When it comes to flying FPV, having solid, clear video signal is an absolute “must.” If you can’t see where you’re going, you’re not going to be able to fly. While our first reaction to solving this problem might be to add “more power,” as our friends at Tool Time would say, what we find is that the better solution is to actually improve our antenna setup. By focusing on your antennas first, by choosing the best antennas for your needs, you will be able to improve your FPV performance by leaps and bounds. Adding more power will only help marginally if you are not using the appropriate antennas for the job.
There are many different types of video antennas, each that have their own best case scenario of use -- all antennas have different pros and cons, and better and worse situations in which they should be used. Note that there is no “one solution fits all”; instead, you should analyze each situation and choose the best antennas for the job.
Before we go into the different types of antennas and how to choose which one is the best for you, let’s define a few terms that will be useful for understanding the differences between each antenna type.
Antennas disperse a signal that is broadcast and received based on “overlap”, to oversimplify it. To get the best performance possible, you want polarization on both RX (receiver) and TX (transmitter) antennas to match at all points during your FPV flight. If your antenna systems are mismatching, or the polarization doesn’t support acrobatic flight, then you will quickly notice signal degradation. Within polarization, you can have left-hand, right-hand, and linearly polarized antennas. Left and right-hand antennas will provide the best signal strength at all flight angles (banking/flipping etc), and linear polarized antennas will work well when both RX and TX antennas are oriented in the same way (i.e. level flight).
Measured as “dBi” or “gain relative to an isotropic source”, gain is a measurement of the “directivity” of an antenna. The higher your gain, the better your signal strength and the longer distance it will beam/receive, but it will also be directed in a particular direction. In general, a lower gain antenna will have a higher FOV (field of view) and the higher the gain, the antenna will have a lower FOV. In general, a lower gain antenna will be used on the TX, and a higher gain antenna will be used on the RX. In this way, the copter can transmit at all directions, because it may be facing any direction relative to the groundstation, and the groundstation will most likely remain stationary, and it’s beam signal will be more predictable.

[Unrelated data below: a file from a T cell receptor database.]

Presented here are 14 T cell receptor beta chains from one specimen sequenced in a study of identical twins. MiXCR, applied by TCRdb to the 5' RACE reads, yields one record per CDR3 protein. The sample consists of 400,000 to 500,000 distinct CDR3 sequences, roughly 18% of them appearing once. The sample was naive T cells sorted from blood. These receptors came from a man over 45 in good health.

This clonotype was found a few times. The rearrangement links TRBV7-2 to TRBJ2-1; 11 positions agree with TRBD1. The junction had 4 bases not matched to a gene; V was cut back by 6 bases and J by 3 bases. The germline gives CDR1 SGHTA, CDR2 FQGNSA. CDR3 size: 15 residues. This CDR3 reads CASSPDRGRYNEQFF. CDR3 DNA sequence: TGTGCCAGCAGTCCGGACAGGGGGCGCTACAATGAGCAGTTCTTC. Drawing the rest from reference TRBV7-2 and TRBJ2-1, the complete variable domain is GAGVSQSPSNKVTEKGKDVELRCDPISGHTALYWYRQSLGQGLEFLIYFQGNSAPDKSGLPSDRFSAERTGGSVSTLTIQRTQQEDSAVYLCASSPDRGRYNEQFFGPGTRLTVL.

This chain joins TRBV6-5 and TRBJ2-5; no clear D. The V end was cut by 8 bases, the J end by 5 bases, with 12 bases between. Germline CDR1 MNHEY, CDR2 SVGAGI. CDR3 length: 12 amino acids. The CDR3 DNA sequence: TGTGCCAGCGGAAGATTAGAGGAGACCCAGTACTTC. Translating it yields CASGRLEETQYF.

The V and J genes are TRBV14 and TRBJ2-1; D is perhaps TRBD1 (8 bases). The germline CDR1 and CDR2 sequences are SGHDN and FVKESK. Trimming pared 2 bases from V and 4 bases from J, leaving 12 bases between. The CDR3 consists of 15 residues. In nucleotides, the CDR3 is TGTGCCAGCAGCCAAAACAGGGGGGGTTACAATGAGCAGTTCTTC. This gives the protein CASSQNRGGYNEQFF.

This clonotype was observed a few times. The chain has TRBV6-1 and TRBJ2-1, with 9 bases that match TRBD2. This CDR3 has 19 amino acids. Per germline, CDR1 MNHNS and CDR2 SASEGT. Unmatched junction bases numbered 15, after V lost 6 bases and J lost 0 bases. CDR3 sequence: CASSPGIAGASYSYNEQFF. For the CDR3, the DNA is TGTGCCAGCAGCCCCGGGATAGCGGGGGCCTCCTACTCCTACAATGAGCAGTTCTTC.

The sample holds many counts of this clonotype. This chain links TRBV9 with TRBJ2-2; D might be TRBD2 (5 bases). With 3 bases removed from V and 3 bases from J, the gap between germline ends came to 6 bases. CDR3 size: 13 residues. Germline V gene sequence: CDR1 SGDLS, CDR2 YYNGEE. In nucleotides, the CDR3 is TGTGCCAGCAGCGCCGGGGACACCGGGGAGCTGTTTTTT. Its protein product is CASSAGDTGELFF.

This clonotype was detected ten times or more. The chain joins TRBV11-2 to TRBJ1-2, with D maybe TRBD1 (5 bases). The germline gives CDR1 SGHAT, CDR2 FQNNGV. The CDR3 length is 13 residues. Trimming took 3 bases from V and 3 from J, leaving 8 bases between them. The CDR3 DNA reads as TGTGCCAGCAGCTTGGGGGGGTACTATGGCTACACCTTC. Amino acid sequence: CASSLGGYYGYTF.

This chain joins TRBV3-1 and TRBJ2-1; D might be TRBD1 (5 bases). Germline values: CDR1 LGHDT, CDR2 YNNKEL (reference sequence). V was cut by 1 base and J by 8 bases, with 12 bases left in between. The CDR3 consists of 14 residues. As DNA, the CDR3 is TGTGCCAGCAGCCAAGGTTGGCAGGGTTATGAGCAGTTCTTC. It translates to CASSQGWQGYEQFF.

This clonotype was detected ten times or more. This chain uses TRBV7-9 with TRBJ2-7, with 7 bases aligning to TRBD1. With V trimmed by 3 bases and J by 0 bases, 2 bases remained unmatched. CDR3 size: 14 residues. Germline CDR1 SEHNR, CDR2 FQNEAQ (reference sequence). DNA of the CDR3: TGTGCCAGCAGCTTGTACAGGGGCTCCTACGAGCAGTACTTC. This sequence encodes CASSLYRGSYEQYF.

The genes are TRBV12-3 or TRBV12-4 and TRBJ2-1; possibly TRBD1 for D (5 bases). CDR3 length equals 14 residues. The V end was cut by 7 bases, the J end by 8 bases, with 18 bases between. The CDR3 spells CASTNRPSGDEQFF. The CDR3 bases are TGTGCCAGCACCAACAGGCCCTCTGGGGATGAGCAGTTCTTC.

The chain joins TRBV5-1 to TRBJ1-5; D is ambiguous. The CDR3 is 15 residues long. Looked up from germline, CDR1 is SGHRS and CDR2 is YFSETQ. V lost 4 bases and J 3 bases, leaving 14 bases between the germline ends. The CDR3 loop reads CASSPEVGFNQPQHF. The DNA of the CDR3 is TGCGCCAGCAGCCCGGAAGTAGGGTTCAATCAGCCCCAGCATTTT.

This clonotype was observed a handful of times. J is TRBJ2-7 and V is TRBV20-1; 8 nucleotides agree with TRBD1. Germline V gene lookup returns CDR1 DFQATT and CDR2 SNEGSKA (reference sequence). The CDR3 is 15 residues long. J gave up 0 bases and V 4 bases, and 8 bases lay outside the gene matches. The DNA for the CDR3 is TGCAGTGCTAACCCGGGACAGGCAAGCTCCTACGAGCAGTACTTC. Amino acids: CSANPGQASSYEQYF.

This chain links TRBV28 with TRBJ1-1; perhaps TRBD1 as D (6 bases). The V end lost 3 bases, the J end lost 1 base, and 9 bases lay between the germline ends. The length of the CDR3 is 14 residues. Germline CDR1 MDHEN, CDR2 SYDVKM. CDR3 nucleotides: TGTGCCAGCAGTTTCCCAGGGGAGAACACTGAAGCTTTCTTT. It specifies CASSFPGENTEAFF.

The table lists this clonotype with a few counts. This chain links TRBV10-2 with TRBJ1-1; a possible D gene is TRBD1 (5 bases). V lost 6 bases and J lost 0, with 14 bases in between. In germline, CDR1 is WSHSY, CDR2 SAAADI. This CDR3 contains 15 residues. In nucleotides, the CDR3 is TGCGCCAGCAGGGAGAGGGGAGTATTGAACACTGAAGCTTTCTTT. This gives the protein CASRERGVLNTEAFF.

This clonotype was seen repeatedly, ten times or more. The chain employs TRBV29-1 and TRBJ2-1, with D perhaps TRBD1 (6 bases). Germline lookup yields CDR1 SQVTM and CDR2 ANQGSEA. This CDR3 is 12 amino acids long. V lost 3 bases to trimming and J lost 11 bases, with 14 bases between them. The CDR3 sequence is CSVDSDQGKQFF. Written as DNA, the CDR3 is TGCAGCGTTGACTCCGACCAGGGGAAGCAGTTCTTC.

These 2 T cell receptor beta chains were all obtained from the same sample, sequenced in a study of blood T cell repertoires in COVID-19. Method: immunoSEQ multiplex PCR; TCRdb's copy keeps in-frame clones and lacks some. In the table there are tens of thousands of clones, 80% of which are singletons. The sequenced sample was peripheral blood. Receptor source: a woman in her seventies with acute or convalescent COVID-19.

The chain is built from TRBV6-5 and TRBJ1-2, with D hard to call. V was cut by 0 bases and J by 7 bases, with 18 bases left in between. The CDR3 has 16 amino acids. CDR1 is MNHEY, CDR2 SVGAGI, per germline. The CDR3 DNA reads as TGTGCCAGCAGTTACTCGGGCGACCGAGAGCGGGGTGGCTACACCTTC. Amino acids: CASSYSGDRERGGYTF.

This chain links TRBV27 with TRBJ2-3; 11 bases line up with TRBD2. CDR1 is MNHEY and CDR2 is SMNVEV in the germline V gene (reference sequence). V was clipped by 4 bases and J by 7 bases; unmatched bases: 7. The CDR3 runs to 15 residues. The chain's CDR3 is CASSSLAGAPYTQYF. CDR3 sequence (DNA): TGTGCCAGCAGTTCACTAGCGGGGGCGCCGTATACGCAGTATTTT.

The frequency of each antenna is determined by a few measurements on each antenna. Common frequency “bands” are 1.3mhz, 2.4mhz, and 5.8mhz. Each of these “bands” are broken into different frequencies: for example, some frequencies in the 5.8mhz “band’ include 5745, 5800, and 5945. It’s within a frequency that your “channels” lie, on a particular set of frequencies that form “raceband” for example.
Different measurements of wire and bends that form the antenna determine the frequency of the antenna. This plays into the size of your antennas. Most racing quad pilots fly on the 5.8 frequency. Because frequencies are determined by the length of wires on your antennas, it becomes cumbersome to use the lower frequencies. The lower your frequency, the larger your antennas will become. As a result, a 1.3ghz VTX antenna becomes as large as the quad you’re flying.